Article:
History of the Global Peace Exchange Nepal Project

In summer of 2012, GPE sent four FSU students for 12 weeks to establish a partnership with Clinic Nepal, a non-profit organization located in Meghauli and Daldale, Chitwan, Nepal. Hari Bhandary, founder of Clinic Nepal, started this organization in 1997 with a vision to provide the local community access to clean water, sanitary facilities, healthcare, and education. During this first trip, volunteers were able assist in the expansion and improvement of the Friendship Health Clinic, Wolfgang Linke Kindergarten, Friendship Scout Troop, and Asha Ko Kiran Children’s Hostel through volunteering time daily and facilitating key donations specific to each entity. Most importantly, the volunteers were able to critically evaluate how future GPE volunteers could contribute more effectively and sustainably.

Group pic

Nepal Development Project 2013 Team with Sunil Paudel, GPE Nepal Advisor.

In spring of 2013, Hari Bhandary came to visit Florida State University to speak about Clinic Nepal and to endorse the work of GPE in Meghauli and Daldale. In summer of 2013, GPE sent a team of six FSU students for ten weeks and were joined by Saurav Bhandary from Birmingham Southern College (BSC) to continue the project. Volunteers facilitated a summer camp on leadership, environmental sustainability, and health and hygiene. This included challenge course facilitation, donating 1,500 reusable bags and installing several concrete dustbins at local chouks (Nepali for intersection), and organizing the scouts to teach the kindergarten and local community about the environment and hand-washing. Volunteers also taught English to local community members and conducted interviews with Clinic Nepal special treatment patients.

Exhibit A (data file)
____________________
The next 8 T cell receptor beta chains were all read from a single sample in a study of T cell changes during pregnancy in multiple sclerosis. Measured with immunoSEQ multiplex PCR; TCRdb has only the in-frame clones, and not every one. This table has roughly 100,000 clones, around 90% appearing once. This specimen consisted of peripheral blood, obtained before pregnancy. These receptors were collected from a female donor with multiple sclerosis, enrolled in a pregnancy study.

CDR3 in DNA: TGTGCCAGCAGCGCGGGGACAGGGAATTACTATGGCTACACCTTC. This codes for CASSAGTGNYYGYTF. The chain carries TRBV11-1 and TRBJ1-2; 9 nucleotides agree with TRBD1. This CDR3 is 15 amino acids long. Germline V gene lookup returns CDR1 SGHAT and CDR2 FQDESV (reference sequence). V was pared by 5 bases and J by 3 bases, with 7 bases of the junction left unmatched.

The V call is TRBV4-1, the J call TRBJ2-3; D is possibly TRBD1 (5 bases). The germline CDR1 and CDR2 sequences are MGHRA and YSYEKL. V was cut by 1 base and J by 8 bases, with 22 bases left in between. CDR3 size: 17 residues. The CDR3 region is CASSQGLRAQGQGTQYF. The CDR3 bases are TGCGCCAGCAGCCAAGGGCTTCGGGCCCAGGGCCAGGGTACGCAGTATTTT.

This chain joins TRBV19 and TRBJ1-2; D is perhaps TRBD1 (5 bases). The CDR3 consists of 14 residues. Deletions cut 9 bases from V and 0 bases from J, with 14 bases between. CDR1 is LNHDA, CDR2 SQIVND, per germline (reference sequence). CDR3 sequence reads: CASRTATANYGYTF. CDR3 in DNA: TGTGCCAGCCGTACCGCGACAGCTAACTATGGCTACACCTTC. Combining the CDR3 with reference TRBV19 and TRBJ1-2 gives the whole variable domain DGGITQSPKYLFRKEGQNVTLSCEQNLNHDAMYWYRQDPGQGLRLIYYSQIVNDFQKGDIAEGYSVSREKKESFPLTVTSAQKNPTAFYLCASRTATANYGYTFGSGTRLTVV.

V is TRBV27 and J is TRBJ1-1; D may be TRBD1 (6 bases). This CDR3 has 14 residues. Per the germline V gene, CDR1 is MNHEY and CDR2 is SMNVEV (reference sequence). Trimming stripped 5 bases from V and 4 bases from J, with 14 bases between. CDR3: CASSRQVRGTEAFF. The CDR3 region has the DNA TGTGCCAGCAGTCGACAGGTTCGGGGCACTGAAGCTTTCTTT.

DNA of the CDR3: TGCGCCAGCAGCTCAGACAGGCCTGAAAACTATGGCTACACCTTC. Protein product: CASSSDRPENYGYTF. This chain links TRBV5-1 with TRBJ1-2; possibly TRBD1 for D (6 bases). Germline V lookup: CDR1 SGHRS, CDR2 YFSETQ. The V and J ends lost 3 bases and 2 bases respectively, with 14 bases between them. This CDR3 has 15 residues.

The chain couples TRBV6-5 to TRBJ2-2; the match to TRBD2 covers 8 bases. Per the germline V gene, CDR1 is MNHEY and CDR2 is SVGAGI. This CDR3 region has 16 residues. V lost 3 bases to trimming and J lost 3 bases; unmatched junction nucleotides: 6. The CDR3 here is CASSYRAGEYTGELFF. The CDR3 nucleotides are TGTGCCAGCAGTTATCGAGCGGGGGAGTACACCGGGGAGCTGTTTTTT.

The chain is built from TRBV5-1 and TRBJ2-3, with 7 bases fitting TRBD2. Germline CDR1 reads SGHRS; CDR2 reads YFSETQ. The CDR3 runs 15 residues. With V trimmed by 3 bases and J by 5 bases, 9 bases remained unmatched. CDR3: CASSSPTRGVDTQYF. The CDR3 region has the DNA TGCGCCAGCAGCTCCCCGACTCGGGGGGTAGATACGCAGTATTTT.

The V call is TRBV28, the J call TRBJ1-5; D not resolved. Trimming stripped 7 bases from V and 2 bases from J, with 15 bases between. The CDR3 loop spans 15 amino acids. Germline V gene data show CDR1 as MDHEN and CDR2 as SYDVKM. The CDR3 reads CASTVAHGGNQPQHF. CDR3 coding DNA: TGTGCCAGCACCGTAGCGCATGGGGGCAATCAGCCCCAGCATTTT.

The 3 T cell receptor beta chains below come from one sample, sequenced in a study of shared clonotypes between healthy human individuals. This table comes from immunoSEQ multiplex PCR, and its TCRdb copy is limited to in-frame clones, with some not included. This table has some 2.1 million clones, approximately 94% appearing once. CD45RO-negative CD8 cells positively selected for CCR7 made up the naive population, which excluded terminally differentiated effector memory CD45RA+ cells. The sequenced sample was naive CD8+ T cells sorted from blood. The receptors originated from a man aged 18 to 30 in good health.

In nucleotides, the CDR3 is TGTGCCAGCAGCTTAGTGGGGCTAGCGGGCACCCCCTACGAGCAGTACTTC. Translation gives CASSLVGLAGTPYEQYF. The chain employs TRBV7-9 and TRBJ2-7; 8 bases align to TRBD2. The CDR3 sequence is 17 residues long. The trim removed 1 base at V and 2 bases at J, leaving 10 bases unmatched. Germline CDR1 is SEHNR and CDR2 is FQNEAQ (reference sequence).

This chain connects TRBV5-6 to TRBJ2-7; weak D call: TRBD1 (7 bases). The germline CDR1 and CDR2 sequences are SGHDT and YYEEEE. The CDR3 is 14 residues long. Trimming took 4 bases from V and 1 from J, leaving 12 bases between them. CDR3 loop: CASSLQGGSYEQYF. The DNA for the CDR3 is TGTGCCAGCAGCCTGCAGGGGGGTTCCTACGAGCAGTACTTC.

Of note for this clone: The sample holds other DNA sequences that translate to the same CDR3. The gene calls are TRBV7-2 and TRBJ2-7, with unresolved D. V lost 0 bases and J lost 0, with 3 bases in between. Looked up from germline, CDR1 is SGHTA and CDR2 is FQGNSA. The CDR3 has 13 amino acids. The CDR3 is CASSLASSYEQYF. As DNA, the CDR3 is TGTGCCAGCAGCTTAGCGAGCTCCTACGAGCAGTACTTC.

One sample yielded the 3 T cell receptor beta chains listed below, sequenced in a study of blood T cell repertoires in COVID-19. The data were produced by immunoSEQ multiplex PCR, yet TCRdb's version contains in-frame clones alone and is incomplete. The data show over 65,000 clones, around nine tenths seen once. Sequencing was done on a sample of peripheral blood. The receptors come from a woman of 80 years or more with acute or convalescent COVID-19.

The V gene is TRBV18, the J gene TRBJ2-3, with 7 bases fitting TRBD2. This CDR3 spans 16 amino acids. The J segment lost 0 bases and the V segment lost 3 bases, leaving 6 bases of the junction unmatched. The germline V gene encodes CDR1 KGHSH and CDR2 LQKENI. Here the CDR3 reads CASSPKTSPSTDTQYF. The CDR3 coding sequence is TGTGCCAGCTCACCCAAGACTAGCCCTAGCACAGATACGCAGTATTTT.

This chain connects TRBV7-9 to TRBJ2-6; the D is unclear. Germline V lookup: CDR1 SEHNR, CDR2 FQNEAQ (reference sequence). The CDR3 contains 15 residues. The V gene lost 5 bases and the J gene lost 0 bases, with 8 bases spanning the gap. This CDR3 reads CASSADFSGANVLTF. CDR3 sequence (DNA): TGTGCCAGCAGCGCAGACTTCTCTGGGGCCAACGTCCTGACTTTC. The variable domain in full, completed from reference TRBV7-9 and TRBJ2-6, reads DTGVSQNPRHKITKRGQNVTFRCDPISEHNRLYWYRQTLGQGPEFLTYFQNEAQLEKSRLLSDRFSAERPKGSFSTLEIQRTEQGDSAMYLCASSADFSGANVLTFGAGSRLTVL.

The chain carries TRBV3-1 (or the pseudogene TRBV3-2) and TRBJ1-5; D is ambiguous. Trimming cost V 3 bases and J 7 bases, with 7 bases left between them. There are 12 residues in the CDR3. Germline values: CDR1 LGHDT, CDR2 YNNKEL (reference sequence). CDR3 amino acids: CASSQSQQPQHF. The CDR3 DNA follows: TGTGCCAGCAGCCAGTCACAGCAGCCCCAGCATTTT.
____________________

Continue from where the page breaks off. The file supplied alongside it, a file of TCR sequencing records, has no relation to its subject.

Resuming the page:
Saurav Bhandary and Wesley Chambers officially founded Bimingham-Southern College’s GPE chapter on the fall of 2013.

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Nepal Development Project 2014

In summer of 2014, GPE sent five FSU student volunteers for ten weeks. They were joined by two BSC students for a third year in Nepal. The volunteers continued the environmental project greatly supported by Hari and the entire Meghauli community and to facilitated a summer camp for both the scouts and hostel children on dental and personal hygiene, self-defense and yoga, and self-esteem. Volunteers also continued teaching English and implemented the GPE Kindle Project which involved a loan system of three to five Kindles to the older community in order to counter the unsustainable practice of bringing donated physical books with light-weight e-readers that can double as English learning devices.

Unfortunately, due to the devastating earthquake which occurred in Nepal shortly before the volunteers were set to leave for the project, the Nepal Project was not continued during the summer of 2015.

In summer of 2016, GPE sent a team of four Florida State University students who were joined by two students from Birmingham Southern College for a fifth year to continue Nepal project.

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